Six days after finishing high school, B’yauling Toni packed up his bicycle with some food, a sleeping bag and a bivy tent. At just 17-years-old at the time, Toni’s ambition was to circumnavigate the globe by bike. After seven months, he is nearly back in Saskatoon where his trip began.

B’yauling Toni in New Zealand. Photo: Kona

Toni is now on the final leg of his incredible around the world journey. He’s now 18-years-old and after departing Canada in the height of summer in July 2018, he expects to finish on Tuesday. The wintery conditions in Alberta have delayed his arrival home. Toni is set to become the youngest person in the world to circumnavigate the globe by bicycle when he completes the journey.

The route to circumnavigate the world

Travelling unsupported and solo, Toni has ridden 31,000 km in relatively the same direction and has passed through 16 different countries. The antipodal points on earth he’s passed through are Madrid, Spain and Wellington New Zealand.

When Toni’s journey began in July, he pedalled across Canada from Saskatoon to Halifax. From there he flew to Portugal and rode through Spain, France, Belgium, the Netherlands, Germany, Latvia and Estonia before entering Russia. After riding across the vast expanse of the worlds biggest country he entered Mongolia and then headed through China to Shanghai where he flew to Perth, Australia.

From there he followed the southern coast all the way to Brisbane before flying to Invercargill, New Zealand and riding to Aukland. The final leg of his journey began when he landed in Vancouver in the latter half of December. Since then it’s been a slog across the Rockies and into the Prairies.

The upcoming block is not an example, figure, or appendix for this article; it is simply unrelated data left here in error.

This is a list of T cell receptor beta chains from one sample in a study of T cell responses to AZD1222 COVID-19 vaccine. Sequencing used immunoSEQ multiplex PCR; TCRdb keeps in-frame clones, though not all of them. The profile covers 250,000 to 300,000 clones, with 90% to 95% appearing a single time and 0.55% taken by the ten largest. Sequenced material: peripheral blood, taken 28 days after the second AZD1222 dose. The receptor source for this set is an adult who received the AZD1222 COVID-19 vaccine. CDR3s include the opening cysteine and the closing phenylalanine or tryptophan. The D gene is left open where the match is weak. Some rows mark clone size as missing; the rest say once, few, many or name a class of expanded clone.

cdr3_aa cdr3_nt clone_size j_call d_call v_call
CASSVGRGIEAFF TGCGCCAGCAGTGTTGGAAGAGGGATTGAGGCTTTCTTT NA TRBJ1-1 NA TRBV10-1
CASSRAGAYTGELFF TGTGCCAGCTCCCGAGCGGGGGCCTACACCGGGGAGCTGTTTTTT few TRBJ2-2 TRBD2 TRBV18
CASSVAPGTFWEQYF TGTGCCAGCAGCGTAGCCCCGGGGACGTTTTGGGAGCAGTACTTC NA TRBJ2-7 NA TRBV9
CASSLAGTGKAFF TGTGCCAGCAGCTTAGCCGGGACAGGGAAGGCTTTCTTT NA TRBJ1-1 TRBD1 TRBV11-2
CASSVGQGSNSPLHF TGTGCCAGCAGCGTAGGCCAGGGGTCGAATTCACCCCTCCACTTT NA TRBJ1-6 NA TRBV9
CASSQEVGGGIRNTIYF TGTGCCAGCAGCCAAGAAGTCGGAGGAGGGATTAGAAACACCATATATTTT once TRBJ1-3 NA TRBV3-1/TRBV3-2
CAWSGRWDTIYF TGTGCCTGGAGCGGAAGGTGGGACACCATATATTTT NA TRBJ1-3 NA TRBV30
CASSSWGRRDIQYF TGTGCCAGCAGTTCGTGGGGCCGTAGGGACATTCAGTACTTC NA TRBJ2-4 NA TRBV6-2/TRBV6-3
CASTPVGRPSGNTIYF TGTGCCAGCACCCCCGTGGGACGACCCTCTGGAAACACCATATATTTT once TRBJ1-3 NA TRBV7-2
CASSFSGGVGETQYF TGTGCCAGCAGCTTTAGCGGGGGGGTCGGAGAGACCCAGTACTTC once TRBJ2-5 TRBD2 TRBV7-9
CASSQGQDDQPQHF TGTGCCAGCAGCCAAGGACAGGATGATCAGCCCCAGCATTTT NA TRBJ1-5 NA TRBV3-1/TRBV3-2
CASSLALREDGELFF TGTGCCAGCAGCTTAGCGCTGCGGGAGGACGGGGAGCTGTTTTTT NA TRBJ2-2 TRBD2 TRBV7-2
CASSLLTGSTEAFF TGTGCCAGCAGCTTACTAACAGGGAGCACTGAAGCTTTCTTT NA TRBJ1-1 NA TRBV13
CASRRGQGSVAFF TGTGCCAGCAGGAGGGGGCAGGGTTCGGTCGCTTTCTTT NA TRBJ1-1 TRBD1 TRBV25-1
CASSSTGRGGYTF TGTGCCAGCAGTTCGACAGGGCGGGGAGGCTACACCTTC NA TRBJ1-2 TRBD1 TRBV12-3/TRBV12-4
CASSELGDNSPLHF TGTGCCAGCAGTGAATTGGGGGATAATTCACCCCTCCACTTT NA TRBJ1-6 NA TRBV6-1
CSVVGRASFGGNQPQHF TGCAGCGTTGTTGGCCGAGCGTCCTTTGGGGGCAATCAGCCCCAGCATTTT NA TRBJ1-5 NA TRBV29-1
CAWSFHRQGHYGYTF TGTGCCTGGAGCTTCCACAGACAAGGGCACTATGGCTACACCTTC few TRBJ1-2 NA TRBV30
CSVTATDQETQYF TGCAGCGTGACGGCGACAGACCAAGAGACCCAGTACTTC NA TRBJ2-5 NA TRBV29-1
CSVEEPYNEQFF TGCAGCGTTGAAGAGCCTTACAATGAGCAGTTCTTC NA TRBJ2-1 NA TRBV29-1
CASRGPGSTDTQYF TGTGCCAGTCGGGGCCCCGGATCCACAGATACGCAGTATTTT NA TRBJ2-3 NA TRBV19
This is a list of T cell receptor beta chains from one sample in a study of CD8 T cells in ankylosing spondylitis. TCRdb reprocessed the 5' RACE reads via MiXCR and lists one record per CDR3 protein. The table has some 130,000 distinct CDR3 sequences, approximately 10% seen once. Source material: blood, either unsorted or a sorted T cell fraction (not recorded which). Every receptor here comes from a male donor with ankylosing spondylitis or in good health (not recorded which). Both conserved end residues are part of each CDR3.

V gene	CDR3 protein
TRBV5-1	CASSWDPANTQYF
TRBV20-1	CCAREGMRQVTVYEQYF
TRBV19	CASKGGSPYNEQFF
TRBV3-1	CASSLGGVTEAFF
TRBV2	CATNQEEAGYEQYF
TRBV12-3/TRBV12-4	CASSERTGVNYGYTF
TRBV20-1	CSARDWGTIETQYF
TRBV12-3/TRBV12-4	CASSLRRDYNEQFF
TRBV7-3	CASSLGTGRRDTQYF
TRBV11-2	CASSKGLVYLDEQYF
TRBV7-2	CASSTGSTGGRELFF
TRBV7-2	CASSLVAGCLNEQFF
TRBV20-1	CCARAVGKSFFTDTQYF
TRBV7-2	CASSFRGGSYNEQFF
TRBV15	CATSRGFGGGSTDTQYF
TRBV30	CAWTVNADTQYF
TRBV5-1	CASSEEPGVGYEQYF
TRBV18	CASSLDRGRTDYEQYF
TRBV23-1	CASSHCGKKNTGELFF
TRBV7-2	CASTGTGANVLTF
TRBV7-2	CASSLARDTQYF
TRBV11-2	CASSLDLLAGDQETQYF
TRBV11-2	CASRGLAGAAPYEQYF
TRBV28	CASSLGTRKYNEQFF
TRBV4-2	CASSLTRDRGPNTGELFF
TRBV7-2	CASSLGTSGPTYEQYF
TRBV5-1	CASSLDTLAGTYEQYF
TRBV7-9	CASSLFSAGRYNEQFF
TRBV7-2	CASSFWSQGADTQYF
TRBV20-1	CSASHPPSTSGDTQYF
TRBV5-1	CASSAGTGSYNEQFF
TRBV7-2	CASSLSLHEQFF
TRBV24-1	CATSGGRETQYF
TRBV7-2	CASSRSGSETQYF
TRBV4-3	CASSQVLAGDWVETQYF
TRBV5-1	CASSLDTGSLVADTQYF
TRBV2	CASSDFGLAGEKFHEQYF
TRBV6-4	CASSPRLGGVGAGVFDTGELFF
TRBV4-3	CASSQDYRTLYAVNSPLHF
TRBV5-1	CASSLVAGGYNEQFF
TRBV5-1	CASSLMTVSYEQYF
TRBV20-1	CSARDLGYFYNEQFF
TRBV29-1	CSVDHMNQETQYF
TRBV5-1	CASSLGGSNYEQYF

Back on home soil

It hasn’t been an easy trip and the final leg is proving to be one ot its most difficult. Toni has been battling the worst a Canadian winter can throw at him. While at times he’s taken it in stride like when he took a day off in B.C. to go snowmobiling and enjoy the winter conditions, it’s also made progress slow.

When asked what the toughest part of the trip has been Toni responded, “My answer is usually Mongolia because I got very sick, so much so that I could not walk. The roads in Mongolia are unpaved, the food was non-existent and the Gobi desert is very cold.”

Now he is reconsidering that response. “I have to say [Friday] and [Saturday] give Mongolia a run for its money. I have been racing to make it back for Sunday. It was -20 C and I spent 16 hours battling headwinds only making it 170 km. At 4 a.m. I bivyed in the ditch for 4 hours and set out again.”

Conditions hadn’t improved. “The wind had only picked up and I realized I was not going to make it despite my hard work. I could only average 8 km/h. Around midday the wind was so strong I was often forced to walk. I suffered frostbite on my face underneath three buff layers,” he said.

While he’s been on the road for months, the strain of the challenges he faced are not just physical but mental.

“I was surprised by the mental drain of the constant grind. Over a long period of time my body is tired but recovers but my the mental struggle tends to just pile. Things become hard to remember and my mind feels fuzzy and overwhelmed,” he said.”There are times when I was struggling so much that I wondered why I was putting myself through this but I don’t think I would ever quit. In my mind it is not really an option.”

Why cycle around the world?